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Everything posted by ElleMD

  1. This is not fraud. Not even close. Yes, the insurance carrier can require the claims contain certain information before they will pay them. An itemized bill is not an onerous burden. Nor are records from the actual medical provider as to which teeth were worked on. I know of no IC anywhere in the world (of the 50+ other countries I have dealt with- including Russia) who would accept a chart made by the spouse of the patient. One of the challenges of receiving care outside of the country where insured, is coverage of claims. Every plan has exclusions. Every plan reimburses different services at different rates. For example, the plan might exclude experimental practices or only cover local anesthesia, not general. It might pay only 50% of the cost of bridges made from certain materials, but pay 70% of bridges made from others. It may not pay at all if the treatment was outside what is indicated by American medical standards. For example, the plan may cover 70% of the UCR (usual, customary, and reasonable) costs of a bridge, which might include only local anesthetic, outpatient, no x-rays, and exlcude the cost of post-op medication. If the bill includes fees for general anesthesia, hospitalization, x-rays, and her pain meds, those fees would be excluded. Without an itemized bill, the IC has no idea what services are being covered. Trust me, it is absolutely possible to obtain documentation from a Ukrainian dentist which would allow a plan to cover benefits due. Now, whether your wife's dentist is willing to do that, none of us can say. She can't either until she asks. As far as the time limit goes, the regulations indicate how long it should take to render a decision for a properly submitted claim, but there is no penalty specified if they miss the deadline. You must exhaust internal administrative remedies for the denied claim before you can sue. Even then, more often than not, these sorts of minor procedural missteps fall under the "substantial compliance" doctrine. Translation, the courts provide no remedy to you and no penalty to the carrier. At best, you would be entitled to the benefits the plan states you are entitled to (once that has even been established), and possibly attorney fees, but that is not a given. You are going to need an itemized bill for that as well.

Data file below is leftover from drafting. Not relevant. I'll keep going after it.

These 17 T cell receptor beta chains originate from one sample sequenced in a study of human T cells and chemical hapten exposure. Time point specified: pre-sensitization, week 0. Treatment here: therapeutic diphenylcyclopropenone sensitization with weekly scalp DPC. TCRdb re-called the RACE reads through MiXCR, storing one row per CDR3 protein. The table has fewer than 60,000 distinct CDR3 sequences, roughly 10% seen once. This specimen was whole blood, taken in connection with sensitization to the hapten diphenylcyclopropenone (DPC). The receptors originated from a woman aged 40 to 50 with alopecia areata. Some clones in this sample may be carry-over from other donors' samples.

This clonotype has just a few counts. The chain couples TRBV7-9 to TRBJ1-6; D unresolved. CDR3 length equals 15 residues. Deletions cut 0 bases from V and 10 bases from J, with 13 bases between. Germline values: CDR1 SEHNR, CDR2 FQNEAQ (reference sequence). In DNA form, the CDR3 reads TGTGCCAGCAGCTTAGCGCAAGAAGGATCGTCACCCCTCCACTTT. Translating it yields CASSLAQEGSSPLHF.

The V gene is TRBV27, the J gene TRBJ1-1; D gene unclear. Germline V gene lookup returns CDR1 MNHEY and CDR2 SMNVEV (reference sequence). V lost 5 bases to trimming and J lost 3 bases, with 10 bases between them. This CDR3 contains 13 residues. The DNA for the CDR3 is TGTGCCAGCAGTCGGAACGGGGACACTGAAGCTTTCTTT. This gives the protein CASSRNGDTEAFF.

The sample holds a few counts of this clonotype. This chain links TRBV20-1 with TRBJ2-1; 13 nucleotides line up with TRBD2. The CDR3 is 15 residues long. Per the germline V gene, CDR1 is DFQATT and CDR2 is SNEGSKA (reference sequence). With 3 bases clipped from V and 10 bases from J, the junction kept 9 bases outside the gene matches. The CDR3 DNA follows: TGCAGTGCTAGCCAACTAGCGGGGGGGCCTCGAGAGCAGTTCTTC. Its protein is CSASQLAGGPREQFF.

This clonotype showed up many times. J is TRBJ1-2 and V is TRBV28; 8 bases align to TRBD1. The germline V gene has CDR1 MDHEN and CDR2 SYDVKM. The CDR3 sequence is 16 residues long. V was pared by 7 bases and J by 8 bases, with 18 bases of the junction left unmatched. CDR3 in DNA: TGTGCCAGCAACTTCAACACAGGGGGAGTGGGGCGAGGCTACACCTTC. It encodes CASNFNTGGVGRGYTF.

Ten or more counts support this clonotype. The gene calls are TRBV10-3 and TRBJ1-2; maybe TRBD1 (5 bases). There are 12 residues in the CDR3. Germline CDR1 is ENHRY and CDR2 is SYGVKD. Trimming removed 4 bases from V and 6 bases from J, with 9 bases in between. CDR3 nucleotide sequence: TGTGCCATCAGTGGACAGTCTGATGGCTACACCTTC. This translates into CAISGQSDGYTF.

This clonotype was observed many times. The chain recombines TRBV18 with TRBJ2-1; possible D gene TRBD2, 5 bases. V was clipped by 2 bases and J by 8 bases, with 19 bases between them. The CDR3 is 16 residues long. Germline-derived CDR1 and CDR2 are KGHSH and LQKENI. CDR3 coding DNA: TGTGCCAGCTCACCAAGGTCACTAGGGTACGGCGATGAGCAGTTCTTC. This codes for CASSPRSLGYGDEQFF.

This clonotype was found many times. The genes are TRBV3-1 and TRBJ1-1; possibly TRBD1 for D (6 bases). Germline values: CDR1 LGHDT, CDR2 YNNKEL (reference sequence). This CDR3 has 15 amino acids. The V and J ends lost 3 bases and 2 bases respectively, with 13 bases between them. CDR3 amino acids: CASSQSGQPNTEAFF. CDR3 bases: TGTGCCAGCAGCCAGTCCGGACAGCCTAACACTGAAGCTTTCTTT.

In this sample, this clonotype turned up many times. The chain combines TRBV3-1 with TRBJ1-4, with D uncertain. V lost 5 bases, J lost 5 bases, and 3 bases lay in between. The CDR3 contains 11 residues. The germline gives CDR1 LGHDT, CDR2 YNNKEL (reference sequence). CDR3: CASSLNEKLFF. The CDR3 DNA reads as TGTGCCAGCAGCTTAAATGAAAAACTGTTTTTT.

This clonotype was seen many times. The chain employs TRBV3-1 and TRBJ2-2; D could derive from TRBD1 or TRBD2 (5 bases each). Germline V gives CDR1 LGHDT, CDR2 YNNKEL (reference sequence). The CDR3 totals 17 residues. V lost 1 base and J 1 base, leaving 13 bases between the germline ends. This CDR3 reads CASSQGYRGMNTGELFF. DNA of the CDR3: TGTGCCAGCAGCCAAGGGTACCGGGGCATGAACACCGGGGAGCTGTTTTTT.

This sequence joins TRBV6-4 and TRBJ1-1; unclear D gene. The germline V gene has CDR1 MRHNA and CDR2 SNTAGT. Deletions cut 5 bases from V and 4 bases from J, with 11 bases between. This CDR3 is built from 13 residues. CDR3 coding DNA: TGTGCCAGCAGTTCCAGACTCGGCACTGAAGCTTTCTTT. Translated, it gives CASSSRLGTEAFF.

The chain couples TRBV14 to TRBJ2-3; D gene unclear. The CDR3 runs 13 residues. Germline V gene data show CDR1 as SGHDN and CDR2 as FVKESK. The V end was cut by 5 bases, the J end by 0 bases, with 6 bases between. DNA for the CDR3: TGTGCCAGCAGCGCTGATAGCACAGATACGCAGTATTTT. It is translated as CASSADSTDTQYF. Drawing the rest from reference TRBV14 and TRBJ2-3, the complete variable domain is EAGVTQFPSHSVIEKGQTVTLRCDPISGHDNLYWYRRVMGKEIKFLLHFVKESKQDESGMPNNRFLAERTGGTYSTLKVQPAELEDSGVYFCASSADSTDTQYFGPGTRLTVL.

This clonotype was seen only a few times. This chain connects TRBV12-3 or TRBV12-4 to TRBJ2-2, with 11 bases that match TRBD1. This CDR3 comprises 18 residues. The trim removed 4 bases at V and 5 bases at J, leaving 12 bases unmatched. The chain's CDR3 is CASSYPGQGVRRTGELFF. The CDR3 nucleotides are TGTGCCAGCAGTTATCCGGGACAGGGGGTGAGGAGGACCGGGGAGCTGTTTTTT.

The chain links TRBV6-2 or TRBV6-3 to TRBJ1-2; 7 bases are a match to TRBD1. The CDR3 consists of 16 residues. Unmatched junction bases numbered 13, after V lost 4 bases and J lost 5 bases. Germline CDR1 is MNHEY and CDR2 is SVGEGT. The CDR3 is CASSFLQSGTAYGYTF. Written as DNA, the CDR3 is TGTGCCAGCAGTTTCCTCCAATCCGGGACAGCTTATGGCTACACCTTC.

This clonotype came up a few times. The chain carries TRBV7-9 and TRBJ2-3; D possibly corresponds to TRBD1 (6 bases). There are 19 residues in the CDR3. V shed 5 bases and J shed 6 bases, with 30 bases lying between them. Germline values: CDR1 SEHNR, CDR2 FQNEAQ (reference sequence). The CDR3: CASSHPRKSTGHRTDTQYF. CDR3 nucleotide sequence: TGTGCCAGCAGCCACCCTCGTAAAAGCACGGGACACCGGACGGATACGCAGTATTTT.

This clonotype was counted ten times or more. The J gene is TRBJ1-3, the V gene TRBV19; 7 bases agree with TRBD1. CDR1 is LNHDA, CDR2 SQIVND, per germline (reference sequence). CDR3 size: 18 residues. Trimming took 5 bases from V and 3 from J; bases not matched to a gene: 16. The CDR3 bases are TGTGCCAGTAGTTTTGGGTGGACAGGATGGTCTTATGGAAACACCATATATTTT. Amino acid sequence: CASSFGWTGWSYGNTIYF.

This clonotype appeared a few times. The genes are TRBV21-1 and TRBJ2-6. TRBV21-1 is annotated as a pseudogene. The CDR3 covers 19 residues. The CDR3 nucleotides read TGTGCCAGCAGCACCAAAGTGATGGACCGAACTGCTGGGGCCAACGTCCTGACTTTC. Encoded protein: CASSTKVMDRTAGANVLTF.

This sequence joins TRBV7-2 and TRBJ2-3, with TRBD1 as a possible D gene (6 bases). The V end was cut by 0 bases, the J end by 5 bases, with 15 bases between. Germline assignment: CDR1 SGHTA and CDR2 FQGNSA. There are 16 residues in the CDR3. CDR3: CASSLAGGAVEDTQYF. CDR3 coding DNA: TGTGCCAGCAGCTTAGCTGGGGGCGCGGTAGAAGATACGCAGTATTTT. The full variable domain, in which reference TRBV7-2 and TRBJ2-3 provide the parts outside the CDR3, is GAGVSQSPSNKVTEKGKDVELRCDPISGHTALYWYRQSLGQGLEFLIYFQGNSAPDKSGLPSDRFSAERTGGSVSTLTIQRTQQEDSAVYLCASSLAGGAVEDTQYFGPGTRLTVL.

2. If there was no written agreement it becomes he said, she said. Depending upon the dollar amount involved, it would likely have to be settled by small claims court. Your mother could file a claim and argue that work agreed upon was not performed and seek a refund for the incomplete items. Likewise, he could counter or sue himself claiming he did all the work they had agreed upon and she has not paid all she had agreed. It is a toss up as to who the judge will find more credible. Going forward your mother should stick to licensed contractors who use actual contracts. A POA wouldn't change this as she is still the one who made the agreement.
  3. There isn't a legal issue here. If there are specific days you want to make an exception to the usual custody arrangement, you will have to negotiate it like anything else.
  4. This thread is from 7 years ago.
  5. If you aren't available when they have needed you to work, that could well account for you being scheduled fewer hours in general. The employer sets the schedule and is not required to only schedule employees for their preferred shifts. Hiring others to work different shifts is not indicative of anything. It isn't clear why you believe your disability is the real reason. It takes much more to have a viable claim than just having a disability. You know your workplace better than we do. Whether you would be best served to schedule a meeting with this supervisor to discuss your schedule, or speak to the store manager, we can't say. I'd avoid making accusations as to motive and focus on the actual problem.